February 5, 2013 at 6:00 AM
The U.S. Senate took an important step Monday toward reauthorizing the Violence Against Women Act (VAWA). The chamber voted by a wide margin, 85-8, to move the bill forward. A final vote is expected later this week.
For a sober look at the domestic violence crisis, U.S. Sen. Patty Murray, D-Wash., tweeted this infographic from the National Task Force to End Domestic Violence:
Here’s our newspaper’s editorial supporting immediate passage of this bill, which provides assistance to victims and prosecutes their abusers. The bipartisan measure sailed through the Senate last spring before it skidded to a halt in the House during a contentious election season.GOP leaders didn’t allow a vote on the upper chamber’s version of the bill.
Those same leaders are still in power. If they want to stay relevant, they should work with the Senate and pass something.
As we noted in our editorial, they must not squander a second chance to save lives.
U.S. Rep. Cathy McMorris Rodgers, R-Wash., is reportedly taking the lead on VAWA for Republicans. She must respond to the needs of her own constituents here in Washington.
The state receives $9.3 million annually in VAWA funding. The money is used to help victims through 20 different organizations associated with tribes, YWCA chapters and government-assistance programs.
Grants run through September 2013, but advocates need to be able to plan for the long term.
Here’s a suggestion for Congress: It’s still early. Greenlight this latest bill before lawmakers become consumed by fierce debates over budget cuts, debt ceiling limits and immigration.
In his opening statement as co-sponsor of the bill, U.S. Sen. Mike Crapo, R-Idaho, pointed out a sobering statistic: since Jan. 1, four individuals in his home state have died from domestic abuse.
Overall, VAWA pays for a plethora of services to help the abused escape from violence and prosecute their perpetrators. This year’s expanded bill reflects the reality of today’s population. Funds would increase the government’s capacity to perform DNA testing on rape kits, identify and treat high-risk cases, push colleges to protect students, expand protection for gay and lesbian victims, and respond to an epidemic of abuse in tribal communities.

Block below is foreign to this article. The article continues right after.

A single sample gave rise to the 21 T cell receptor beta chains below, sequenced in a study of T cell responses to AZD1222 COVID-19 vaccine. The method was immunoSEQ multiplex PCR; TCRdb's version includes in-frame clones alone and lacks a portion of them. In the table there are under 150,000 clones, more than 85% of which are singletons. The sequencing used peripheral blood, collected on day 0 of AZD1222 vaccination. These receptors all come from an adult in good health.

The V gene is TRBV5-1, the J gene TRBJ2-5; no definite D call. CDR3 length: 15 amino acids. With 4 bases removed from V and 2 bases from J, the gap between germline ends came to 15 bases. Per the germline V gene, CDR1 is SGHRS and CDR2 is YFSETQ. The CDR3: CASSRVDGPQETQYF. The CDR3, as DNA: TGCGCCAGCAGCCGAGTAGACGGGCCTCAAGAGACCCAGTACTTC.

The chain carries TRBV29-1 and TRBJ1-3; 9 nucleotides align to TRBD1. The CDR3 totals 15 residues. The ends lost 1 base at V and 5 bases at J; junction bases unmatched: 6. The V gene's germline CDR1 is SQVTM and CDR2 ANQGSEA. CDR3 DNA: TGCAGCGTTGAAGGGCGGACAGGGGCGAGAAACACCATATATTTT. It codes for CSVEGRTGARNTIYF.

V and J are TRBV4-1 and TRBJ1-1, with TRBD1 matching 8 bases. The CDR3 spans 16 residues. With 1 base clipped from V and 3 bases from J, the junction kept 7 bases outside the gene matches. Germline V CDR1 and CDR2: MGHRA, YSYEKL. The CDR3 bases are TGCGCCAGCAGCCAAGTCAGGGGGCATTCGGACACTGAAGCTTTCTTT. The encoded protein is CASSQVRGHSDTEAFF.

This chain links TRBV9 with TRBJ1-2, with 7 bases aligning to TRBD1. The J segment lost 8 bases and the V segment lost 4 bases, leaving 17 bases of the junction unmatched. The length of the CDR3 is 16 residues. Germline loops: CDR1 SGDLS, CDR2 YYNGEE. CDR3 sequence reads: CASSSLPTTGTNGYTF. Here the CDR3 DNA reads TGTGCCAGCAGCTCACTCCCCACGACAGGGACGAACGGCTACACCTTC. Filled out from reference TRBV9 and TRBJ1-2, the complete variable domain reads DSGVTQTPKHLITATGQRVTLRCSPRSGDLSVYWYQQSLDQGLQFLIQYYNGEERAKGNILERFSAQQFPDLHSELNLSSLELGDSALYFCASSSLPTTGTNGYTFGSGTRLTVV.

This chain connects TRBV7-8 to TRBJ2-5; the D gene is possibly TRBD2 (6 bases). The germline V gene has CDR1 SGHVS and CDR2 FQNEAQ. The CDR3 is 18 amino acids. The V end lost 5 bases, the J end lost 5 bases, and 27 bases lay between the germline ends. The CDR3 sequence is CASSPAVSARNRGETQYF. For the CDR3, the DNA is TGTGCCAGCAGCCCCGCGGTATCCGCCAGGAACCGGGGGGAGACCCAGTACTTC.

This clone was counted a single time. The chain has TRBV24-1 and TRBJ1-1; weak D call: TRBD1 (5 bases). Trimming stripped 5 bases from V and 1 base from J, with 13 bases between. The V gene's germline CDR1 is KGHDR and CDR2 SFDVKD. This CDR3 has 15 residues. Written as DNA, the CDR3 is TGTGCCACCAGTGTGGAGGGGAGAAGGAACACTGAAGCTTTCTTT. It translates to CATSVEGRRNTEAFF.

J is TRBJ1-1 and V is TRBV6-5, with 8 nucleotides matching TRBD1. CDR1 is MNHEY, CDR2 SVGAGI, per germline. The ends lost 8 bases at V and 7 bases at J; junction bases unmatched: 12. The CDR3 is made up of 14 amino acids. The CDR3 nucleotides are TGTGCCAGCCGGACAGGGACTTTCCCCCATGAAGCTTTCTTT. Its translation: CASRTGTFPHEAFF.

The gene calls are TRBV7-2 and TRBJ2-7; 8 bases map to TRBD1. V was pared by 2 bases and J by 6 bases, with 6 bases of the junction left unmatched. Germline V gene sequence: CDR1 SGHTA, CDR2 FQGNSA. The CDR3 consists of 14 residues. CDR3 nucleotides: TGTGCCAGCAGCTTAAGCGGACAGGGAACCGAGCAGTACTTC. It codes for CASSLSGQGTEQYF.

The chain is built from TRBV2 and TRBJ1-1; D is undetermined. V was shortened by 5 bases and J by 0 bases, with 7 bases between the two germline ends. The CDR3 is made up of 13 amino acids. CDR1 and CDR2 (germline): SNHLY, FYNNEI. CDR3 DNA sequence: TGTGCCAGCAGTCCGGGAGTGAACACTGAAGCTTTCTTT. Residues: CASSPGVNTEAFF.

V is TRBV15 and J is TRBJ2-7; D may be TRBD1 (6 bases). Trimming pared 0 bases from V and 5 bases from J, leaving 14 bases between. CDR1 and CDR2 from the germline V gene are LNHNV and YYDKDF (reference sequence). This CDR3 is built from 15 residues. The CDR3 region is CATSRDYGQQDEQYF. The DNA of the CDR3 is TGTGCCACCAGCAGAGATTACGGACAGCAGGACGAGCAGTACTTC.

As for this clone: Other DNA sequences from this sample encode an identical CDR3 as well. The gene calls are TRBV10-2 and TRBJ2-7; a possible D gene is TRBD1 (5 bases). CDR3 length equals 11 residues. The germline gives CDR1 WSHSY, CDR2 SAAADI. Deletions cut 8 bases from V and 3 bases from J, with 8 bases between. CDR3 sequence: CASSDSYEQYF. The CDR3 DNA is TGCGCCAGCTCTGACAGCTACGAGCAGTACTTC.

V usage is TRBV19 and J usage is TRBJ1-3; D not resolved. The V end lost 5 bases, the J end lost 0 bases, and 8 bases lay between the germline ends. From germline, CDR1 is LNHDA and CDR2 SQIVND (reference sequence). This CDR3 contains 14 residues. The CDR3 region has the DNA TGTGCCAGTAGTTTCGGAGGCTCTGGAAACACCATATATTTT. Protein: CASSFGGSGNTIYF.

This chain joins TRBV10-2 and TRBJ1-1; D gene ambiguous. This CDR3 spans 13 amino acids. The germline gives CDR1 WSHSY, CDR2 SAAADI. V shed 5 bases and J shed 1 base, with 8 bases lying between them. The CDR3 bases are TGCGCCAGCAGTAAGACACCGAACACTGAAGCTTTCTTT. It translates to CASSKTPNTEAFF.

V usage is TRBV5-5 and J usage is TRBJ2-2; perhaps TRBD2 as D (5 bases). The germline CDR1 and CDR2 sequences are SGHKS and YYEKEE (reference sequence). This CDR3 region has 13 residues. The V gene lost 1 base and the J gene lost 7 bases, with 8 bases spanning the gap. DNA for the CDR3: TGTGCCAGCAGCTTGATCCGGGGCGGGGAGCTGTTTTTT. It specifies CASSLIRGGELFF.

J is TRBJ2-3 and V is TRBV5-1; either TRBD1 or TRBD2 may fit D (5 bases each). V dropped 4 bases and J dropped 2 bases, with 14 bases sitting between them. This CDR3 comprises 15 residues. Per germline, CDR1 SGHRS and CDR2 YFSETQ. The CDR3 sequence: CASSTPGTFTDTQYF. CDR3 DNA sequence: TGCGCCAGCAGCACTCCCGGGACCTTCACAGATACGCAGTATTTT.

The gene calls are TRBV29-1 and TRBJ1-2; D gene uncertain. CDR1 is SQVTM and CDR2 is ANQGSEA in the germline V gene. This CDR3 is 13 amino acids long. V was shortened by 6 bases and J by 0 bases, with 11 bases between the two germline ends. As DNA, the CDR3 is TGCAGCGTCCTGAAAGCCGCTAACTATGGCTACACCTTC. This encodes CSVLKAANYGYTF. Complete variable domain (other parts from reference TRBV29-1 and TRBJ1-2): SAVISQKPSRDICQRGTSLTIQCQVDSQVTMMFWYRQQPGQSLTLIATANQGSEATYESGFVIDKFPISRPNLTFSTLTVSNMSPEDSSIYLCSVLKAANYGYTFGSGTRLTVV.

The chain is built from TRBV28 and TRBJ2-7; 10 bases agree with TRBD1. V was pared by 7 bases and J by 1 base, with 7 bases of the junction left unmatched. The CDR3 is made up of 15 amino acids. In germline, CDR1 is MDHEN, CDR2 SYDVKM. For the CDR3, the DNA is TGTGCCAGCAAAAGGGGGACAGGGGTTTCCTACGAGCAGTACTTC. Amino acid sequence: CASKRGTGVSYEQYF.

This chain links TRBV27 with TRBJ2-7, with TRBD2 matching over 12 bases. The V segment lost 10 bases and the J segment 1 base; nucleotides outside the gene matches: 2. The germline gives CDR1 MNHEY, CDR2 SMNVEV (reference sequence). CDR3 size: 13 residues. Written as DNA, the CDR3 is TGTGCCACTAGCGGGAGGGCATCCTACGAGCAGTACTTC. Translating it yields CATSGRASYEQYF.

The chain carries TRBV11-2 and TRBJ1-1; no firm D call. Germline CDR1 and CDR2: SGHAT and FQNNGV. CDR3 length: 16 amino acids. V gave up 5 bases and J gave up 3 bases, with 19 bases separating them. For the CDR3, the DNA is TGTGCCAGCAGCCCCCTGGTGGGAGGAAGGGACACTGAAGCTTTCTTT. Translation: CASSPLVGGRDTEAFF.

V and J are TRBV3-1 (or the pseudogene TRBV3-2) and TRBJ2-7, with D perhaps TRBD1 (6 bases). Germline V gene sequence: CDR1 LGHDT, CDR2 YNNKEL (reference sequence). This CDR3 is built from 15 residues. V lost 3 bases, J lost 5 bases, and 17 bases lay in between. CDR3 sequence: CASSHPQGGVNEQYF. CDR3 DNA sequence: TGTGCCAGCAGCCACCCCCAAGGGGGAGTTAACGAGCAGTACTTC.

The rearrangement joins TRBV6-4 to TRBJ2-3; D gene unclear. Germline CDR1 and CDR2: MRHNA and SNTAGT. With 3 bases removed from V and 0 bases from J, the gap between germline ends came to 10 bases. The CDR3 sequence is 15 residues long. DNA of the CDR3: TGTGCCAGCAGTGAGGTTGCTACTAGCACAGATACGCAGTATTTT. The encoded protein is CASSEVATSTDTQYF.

Washington Sens. Patty Murray and Maria Cantwell both support VAWA. Murray released the following statement after Monday’s vote:
“Today’s vote brings us one step closer to finally renewing our national commitment to ending domestic violence. And while I’m encouraged by the renewed sense of bipartisanship on this issue in the Senate, and look forward to its passage in the near future, the ultimate fate of VAWA still lays squarely on the shoulders of Eric Cantor and John Boehner. They can either give in to the extreme voices of their caucus or they can stand with Democrats, moderate Republicans, and the many millions of Americans who believe there is no reason this critical bill should be put on the back burner or delayed any further. Too many women have been left vulnerable while House Republican leaders have played politics and I encourage the moderate Republican voices in the House to call on their leadership to pass the bipartisan Senate bill as soon as they are able.”
The Act technically expired in September 2011, but lawmakers have allowed funding through September 2013. The latest bill reauthorizes VAWA for five years. Read a news account of the bill’s recent troubles here.
Bottom line: Congress should pass VAWA now.